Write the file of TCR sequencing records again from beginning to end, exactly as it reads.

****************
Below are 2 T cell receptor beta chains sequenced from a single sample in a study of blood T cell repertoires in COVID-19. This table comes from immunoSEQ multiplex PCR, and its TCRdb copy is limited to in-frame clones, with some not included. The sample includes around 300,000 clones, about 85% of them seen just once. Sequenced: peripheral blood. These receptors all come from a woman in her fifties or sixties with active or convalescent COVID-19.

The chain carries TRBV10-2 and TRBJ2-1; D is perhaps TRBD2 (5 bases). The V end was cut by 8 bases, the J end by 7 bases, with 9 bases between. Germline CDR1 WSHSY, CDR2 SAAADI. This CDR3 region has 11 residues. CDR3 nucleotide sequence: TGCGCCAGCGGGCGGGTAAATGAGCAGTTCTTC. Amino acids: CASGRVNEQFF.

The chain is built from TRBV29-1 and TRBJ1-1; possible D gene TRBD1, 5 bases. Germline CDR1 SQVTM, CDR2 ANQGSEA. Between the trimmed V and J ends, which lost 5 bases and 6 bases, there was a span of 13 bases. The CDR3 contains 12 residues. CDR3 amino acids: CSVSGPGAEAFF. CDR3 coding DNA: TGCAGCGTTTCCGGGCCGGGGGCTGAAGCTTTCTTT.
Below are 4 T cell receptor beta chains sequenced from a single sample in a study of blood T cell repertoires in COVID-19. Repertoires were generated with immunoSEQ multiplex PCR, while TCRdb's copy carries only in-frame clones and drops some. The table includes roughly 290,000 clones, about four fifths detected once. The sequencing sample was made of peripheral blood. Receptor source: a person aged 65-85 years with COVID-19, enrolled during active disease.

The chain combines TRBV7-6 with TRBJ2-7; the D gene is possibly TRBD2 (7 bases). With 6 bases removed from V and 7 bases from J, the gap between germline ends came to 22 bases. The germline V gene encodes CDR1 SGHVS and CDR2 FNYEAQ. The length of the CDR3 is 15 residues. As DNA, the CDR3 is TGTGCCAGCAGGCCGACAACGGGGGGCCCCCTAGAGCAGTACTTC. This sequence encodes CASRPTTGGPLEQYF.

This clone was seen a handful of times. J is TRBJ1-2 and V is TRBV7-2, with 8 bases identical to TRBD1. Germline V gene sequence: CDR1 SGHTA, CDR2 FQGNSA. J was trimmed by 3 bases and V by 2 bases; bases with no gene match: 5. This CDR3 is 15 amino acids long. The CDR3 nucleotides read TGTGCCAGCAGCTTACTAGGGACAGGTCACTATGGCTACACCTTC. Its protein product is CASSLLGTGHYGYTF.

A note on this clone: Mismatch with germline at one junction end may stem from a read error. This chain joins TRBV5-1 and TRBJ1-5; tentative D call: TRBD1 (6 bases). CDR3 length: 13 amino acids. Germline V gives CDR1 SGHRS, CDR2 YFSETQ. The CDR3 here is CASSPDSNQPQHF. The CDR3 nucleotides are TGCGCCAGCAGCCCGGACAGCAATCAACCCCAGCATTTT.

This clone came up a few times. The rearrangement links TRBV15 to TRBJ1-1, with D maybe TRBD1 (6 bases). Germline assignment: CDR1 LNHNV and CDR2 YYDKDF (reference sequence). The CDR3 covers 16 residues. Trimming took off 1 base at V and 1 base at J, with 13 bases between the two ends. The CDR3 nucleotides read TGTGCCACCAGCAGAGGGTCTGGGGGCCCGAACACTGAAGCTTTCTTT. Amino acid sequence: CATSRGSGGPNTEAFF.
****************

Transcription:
Below are 2 T cell receptor beta chains sequenced from a single sample in a study of blood T cell repertoires in COVID-19. This table comes from immunoSEQ multiplex PCR, and its TCRdb copy is limited to in-frame clones, with some not included. The sample includes around 300,000 clones, about 85% of them seen just once. Sequenced: peripheral blood. These receptors all come from a woman in her fifties or sixties with active or convalescent COVID-19.

The chain carries TRBV10-2 and TRBJ2-1; D is perhaps TRBD2 (5 bases). The V end was cut by 8 bases, the J end by 7 bases, with 9 bases between. Germline CDR1 WSHSY, CDR2 SAAADI. This CDR3 region has 11 residues. CDR3 nucleotide sequence: TGCGCCAGCGGGCGGGTAAATGAGCAGTTCTTC. Amino acids: CASGRVNEQFF.

The chain is built from TRBV29-1 and TRBJ1-1; possible D gene TRBD1, 5 bases. Germline CDR1 SQVTM, CDR2 ANQGSEA. Between the trimmed V and J ends, which lost 5 bases and 6 bases, there was a span of 13 bases. The CDR3 contains 12 residues. CDR3 amino acids: CSVSGPGAEAFF. CDR3 coding DNA: TGCAGCGTTTCCGGGCCGGGGGCTGAAGCTTTCTTT.
Below are 4 T cell receptor beta chains sequenced from a single sample in a study of blood T cell repertoires in COVID-19. Repertoires were generated with immunoSEQ multiplex PCR, while TCRdb's copy carries only in-frame clones and drops some. The table includes roughly 290,000 clones, about four fifths detected once. The sequencing sample was made of peripheral blood. Receptor source: a person aged 65-85 years with COVID-19, enrolled during active disease.

The chain combines TRBV7-6 with TRBJ2-7; the D gene is possibly TRBD2 (7 bases). With 6 bases removed from V and 7 bases from J, the gap between germline ends came to 22 bases. The germline V gene encodes CDR1 SGHVS and CDR2 FNYEAQ. The length of the CDR3 is 15 residues. As DNA, the CDR3 is TGTGCCAGCAGGCCGACAACGGGGGGCCCCCTAGAGCAGTACTTC. This sequence encodes CASRPTTGGPLEQYF.

This clone was seen a handful of times. J is TRBJ1-2 and V is TRBV7-2, with 8 bases identical to TRBD1. Germline V gene sequence: CDR1 SGHTA, CDR2 FQGNSA. J was trimmed by 3 bases and V by 2 bases; bases with no gene match: 5. This CDR3 is 15 amino acids long. The CDR3 nucleotides read TGTGCCAGCAGCTTACTAGGGACAGGTCACTATGGCTACACCTTC. Its protein product is CASSLLGTGHYGYTF.

A note on this clone: Mismatch with germline at one junction end may stem from a read error. This chain joins TRBV5-1 and TRBJ1-5; tentative D call: TRBD1 (6 bases). CDR3 length: 13 amino acids. Germline V gives CDR1 SGHRS, CDR2 YFSETQ. The CDR3 here is CASSPDSNQPQHF. The CDR3 nucleotides are TGCGCCAGCAGCCCGGACAGCAATCAACCCCAGCATTTT.

This clone came up a few times. The rearrangement links TRBV15 to TRBJ1-1, with D maybe TRBD1 (6 bases). Germline assignment: CDR1 LNHNV and CDR2 YYDKDF (reference sequence). The CDR3 covers 16 residues. Trimming took off 1 base at V and 1 base at J, with 13 bases between the two ends. The CDR3 nucleotides read TGTGCCACCAGCAGAGGGTCTGGGGGCCCGAACACTGAAGCTTTCTTT. Amino acid sequence: CATSRGSGGPNTEAFF.